I grew up eating sand dabs regularly. In our L.A. home, it was one of the few fish my dad enjoyed, relishing the sweet, delicate flesh and crispy skin. Typically, if we went out for dinner and it was on the menu, he'd order it and the server would bring the--usually--pan-fried fish to the table and de-bone them tableside. My mom may correct me on this, but I also remember her cooking them, already cleaned by the fishmonger.
Well, that was a long time ago and my parents and I have lived in San Diego for decades. In all that time my dad has still had cravings for sand dabs, but we've never seen them on a restaurant menu. That's understandable. These flatfish are small--perhaps five to eight inches--and rather fragile. I'm told that for years fishermen could get very little money for them so they've never been a high catch priority.
I've since learned that there are a few local restaurants--The Brigantine in Pt. Loma, King's Fish House in Mission Valley, and Bluewater Boathouse in Coronado--that have them on their menus, so that's something we'll check out.
But I finally found a place where I can buy them fresh--the Tuna Harbor Dockside Market, which is held on Saturday mornings. There fisherman Giacamo Damato is currently selling them at his stall for $6.50 a pound. Now you'll need three or more to feed one person. For a little lunch feast with my parents I took home three pounds.
|Fisherman Giacamo Damato with rockfish|
|Sand dabs caught by Damato on ice. As a flatfish, one side has the scales and both eyes.|
And that's what I did. I took on the cleaning at my house, then packaged up my little school and took them over to my parents to cook up.
So, here's a step-by-step guide to what's involved:
1. Scaling: The only challenge here is that these little guys are a kind of slimy. So hold on to their heads and run a knife gently across and against the scales to remove them. They're only on one side, so they make it that much easier to do the job.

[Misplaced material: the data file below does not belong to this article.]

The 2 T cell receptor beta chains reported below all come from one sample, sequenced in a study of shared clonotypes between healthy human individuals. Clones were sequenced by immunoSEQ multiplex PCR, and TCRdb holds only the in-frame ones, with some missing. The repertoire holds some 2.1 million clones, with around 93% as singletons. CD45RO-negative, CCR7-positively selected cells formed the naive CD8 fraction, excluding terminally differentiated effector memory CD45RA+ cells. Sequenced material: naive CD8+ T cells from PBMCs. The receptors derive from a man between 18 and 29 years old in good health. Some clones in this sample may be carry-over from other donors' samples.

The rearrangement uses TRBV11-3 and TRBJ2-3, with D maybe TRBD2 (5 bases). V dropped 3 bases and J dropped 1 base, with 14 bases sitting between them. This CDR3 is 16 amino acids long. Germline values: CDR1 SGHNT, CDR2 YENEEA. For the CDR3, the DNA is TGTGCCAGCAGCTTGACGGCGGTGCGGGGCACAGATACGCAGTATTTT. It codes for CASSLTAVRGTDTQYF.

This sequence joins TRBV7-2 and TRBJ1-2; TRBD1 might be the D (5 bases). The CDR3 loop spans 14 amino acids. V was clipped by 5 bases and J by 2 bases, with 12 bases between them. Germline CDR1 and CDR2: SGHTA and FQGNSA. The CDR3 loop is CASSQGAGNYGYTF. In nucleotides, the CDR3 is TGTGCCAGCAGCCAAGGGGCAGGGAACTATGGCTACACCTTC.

2. Remove the head. Get just under that little fin behind the head and cut through. Yeah, yuck, but you can do it. (And don't throw the head away. Bury them and the guts in your garden to fertilize your plants.)
3. Remove the stomach/guts. With the head removed, just press gently on the body near where you cut and it will pop out. Pull everything out and any blood you see. There won't be much.
4. The worst is now over. Get rid of the head and guts. Then rinse and gently pat dry the fish (not to mention the counter).
Now, get out a plate or dish and pour on all-purpose flour and seasonings--I used garlic salt here. This will be what you dredge the fish in.
5. Dip the fish into the flour mixture and coat them well on both sides.
6. Heat a pan and add your oil. I used olive oil, but canola or some other vegetable oil is just fine. When the oil is hot, add the fish--only enough so that there's no overcrowding. Give them about two or three minutes on each side.
7. Remove the fish and slice some lemons for everyone to squeeze over them. (Alternately, you can make a little lemon, butter, and caper sauce to pour over them.)
8. Remember, the skeleton is still inside. No worries. The skin should be crisp and the flesh opaque white. It will easily pull apart, revealing the skeleton. Gently pull it out but still be careful to look for any errant bones left inside.
The Tuna Harbor Dockside Market is open every Saturday morning at 8. While it technically stays open until 1 p.m., my experience has been that it's pretty much cleaned out by 9:30. You'll find it at 598 Harbor Lane--or, more practically, at the end of Pacific Highway where it goes into Seaport Village Parking. On the right you'll see a little road from the parking lot going toward the bay. The dock you walk into from the road is where the market is.